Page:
A woman came out of the dressing room, tags dangling from the sleeve of her blouse. “What do you think, Sam?” She checked herself in the mirror, sneering slightly.
“I don’t think so, Maddy. That green’s just not your colour,” Sam called to her.
“Yeah. It puffs out too much here, too. Back in a mo’.” She returned to the fitting rooms.
“See? That easy!” He puffed his chest out and elbowed the Doctor companionably. Donna emerged a moment later wearing a long belted magenta top. She stopped in front of the mirror and peered at it, turning this way and that to see how she looked from all sides. Frowning, she checked the tag, then spun on her heel to head back into the dressing room.
The Doctor called after her, "The first one you had on was much prettier."
Donna turned and stared at him in disbelief. "You are kidding me! This one's gorgeous! Do you have even one lick of fashion sense in that big ol' brain o’ yours, spaceman? A little pricey, though." She disappeared into the dressing room.
Sam elbowed him. "A good go. You'll get used to it. Not been married long, have you?"
Amazed that this man got the completely wrong idea, the Doctor quickly waved his hands to negate that. "Oh, no! We're not married."
Sam was genuinely surprised. "Engaged, then?"
"No, not at all. We’re just mates."
Sam regarded him with a smirk. "Just mates, eh? And you're clothes shopping with her and waiting while she tries things on and carrying all the bags?" He grasped the Doctor's shoulder. "Let me give you a word of advice, son. Ask her out. Tell her how you feel. You young’uns always think you have all the time in the world, but you have to think about what's important and act on it right now, before it’s too late. You never know what might happen, and if you don't, you'll regret it the rest of your life."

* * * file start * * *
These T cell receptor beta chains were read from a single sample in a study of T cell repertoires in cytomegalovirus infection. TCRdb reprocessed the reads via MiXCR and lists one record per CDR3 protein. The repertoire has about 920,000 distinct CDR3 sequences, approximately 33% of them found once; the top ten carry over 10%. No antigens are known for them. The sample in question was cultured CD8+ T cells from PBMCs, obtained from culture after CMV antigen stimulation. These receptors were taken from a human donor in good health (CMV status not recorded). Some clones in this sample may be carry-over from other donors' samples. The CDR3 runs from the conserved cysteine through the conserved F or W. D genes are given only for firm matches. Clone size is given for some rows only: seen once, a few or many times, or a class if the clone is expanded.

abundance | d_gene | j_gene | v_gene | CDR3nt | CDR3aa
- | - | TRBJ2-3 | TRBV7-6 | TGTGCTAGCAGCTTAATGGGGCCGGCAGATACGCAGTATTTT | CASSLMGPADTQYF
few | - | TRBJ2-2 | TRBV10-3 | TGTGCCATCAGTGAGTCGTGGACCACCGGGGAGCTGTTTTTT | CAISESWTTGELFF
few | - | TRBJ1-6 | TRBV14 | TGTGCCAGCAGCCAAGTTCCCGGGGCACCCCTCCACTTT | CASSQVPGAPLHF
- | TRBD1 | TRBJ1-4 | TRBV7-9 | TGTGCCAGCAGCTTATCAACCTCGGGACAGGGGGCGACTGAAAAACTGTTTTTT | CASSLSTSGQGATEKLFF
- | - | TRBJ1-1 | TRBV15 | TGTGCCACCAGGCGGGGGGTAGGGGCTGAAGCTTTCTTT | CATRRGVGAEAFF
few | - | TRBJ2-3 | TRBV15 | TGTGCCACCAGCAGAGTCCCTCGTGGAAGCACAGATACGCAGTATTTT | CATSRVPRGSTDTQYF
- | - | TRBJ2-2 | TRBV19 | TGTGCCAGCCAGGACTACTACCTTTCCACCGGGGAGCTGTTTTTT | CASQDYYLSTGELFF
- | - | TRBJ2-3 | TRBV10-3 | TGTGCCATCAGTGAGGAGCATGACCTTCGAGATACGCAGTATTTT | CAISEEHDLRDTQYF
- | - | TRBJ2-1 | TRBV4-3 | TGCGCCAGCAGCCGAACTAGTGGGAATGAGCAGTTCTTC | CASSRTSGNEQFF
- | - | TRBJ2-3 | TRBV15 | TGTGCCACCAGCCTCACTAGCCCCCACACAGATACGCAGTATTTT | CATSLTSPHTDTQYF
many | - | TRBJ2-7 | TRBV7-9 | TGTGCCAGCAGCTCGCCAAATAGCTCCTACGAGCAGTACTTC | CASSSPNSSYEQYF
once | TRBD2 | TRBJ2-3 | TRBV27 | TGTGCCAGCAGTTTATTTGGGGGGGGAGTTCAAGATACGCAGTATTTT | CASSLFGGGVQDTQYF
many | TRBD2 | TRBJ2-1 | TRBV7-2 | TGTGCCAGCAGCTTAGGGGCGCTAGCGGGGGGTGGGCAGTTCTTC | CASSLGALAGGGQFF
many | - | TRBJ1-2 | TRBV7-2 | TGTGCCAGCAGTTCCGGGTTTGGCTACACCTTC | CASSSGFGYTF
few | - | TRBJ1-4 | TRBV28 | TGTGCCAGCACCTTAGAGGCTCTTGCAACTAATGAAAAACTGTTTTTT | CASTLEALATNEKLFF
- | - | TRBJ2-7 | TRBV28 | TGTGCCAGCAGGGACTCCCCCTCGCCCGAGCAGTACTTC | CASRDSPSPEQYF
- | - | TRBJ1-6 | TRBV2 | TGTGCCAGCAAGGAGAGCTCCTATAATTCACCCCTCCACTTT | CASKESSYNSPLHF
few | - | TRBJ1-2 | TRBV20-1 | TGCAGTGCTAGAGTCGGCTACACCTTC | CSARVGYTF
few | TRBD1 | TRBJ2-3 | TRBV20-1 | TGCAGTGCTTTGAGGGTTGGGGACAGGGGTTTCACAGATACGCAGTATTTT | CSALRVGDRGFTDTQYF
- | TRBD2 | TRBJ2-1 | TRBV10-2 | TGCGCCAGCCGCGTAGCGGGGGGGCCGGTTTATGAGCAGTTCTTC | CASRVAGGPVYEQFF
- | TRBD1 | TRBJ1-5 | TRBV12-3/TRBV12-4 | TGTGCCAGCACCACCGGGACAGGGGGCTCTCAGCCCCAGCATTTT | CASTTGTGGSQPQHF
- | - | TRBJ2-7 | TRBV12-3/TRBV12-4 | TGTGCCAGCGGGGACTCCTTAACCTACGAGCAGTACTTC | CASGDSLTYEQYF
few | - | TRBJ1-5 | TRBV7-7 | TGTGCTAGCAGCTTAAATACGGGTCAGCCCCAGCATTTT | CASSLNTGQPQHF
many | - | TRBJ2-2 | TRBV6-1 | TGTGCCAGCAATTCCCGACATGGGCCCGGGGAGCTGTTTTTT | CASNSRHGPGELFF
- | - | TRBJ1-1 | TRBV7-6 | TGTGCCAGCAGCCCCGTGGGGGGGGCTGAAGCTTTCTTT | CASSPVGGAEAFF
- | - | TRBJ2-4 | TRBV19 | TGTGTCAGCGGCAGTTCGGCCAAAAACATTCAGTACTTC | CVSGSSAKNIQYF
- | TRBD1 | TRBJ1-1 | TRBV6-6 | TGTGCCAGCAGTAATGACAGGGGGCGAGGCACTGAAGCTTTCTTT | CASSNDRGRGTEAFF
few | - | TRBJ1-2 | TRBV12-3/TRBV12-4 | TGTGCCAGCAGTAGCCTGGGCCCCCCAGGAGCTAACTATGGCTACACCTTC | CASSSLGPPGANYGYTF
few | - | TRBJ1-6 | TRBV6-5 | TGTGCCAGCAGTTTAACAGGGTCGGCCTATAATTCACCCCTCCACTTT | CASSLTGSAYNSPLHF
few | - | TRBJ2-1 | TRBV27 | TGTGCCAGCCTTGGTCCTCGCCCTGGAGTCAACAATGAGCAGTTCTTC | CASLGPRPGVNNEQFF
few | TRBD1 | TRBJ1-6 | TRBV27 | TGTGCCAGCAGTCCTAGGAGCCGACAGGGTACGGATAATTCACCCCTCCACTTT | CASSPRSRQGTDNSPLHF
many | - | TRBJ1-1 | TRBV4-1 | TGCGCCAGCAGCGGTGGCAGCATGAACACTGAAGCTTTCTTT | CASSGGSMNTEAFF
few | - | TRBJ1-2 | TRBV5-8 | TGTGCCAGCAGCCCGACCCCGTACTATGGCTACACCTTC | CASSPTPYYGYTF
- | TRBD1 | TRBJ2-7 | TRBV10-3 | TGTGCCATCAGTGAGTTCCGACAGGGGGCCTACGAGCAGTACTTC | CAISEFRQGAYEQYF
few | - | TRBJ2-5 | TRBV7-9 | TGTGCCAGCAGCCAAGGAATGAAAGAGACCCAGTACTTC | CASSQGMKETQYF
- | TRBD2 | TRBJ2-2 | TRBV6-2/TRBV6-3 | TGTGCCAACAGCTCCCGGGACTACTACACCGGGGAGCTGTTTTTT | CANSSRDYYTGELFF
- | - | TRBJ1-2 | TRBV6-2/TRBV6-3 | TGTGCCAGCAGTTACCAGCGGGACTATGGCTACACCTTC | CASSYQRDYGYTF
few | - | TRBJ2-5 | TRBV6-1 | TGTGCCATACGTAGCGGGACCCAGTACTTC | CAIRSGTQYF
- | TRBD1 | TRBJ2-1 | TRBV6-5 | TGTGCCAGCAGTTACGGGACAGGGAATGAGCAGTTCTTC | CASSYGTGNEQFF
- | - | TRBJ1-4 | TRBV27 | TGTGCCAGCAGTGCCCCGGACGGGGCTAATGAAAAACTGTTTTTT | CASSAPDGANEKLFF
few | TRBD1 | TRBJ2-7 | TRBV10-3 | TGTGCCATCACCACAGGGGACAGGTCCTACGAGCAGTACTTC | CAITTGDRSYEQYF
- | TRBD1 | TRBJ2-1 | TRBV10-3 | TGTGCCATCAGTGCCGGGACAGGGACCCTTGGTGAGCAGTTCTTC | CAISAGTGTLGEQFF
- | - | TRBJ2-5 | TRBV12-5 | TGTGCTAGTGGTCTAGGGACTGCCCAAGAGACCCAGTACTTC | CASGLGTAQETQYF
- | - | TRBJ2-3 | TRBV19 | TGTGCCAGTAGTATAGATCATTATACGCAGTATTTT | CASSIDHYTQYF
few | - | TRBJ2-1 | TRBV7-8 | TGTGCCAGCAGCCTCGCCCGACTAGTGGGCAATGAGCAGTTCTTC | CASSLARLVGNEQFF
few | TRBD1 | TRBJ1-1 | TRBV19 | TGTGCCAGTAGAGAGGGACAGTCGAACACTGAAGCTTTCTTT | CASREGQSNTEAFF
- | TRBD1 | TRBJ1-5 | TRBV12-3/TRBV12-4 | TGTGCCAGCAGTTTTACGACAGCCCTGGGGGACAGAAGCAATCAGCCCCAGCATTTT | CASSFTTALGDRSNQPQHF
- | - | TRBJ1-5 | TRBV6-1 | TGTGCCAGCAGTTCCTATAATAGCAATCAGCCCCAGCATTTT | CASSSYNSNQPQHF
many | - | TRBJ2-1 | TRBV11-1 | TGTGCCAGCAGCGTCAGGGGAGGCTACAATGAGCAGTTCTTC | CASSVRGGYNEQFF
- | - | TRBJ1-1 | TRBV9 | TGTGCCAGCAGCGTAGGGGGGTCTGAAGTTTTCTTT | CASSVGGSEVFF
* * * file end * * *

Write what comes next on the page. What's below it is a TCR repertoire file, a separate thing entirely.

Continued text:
“Oh! Oh, no! No no no no! It’s not like that. I don’t… I mean, I can’t… Really!” Unable to articulate his alarm, the Doctor’s mouth continued to work soundlessly.
Sam laughed with a father-like air. “Oh, you can! Just man up and say it. Tell her just what she means to you, and she’ll respond. The worst thing is never getting to say what needs to be said.” At that moment, Maddy emerged from the dressing room, calling to him and hanging the rejected blouse on the return rack. “Ah, I’m off.” He picked up the bags on the floor. “Good chatting with you, mate. Go to it, yeah?” He winked and followed his wife out of the department.
. _ . _ . _ . _ .
It had been a wonderful day of shopping and touring London on foot, and now dinner at a cozy little pub. The warm, homey atmosphere made up for the rather average food, but really, the best thing about it was the company. The Doctor had never felt so relaxed, so at home, with anyone else before; Donna never wanted anything from him, except to travel with him. She regaled him with stories of her friends and family, and he did the same for her, telling her some of the little adventures he’d had with former companions, many of them humourous, but also those happy, shining moments, the ones he cherished the most. After dinner, he was going to take her to a play. They’d found a performance of The Miracle Worker at a small theater, and he knew Donna was going to love it. They really needed to take more days like this; it was rather sad that it took a TARDIS accident to force them to stop running and spend a day for themselves.
He realized he’d been staring off into nothingness and, jerking back to the present, he found Donna gazing at him in concern. “Sorry, Donna. Was miles away.” He smiled sunnily at her.
“Is something wrong?” Donna was leaning forward in her chair. Tilting her head, she furrowed her brow as she stared at him, trying to glean any information about his mood.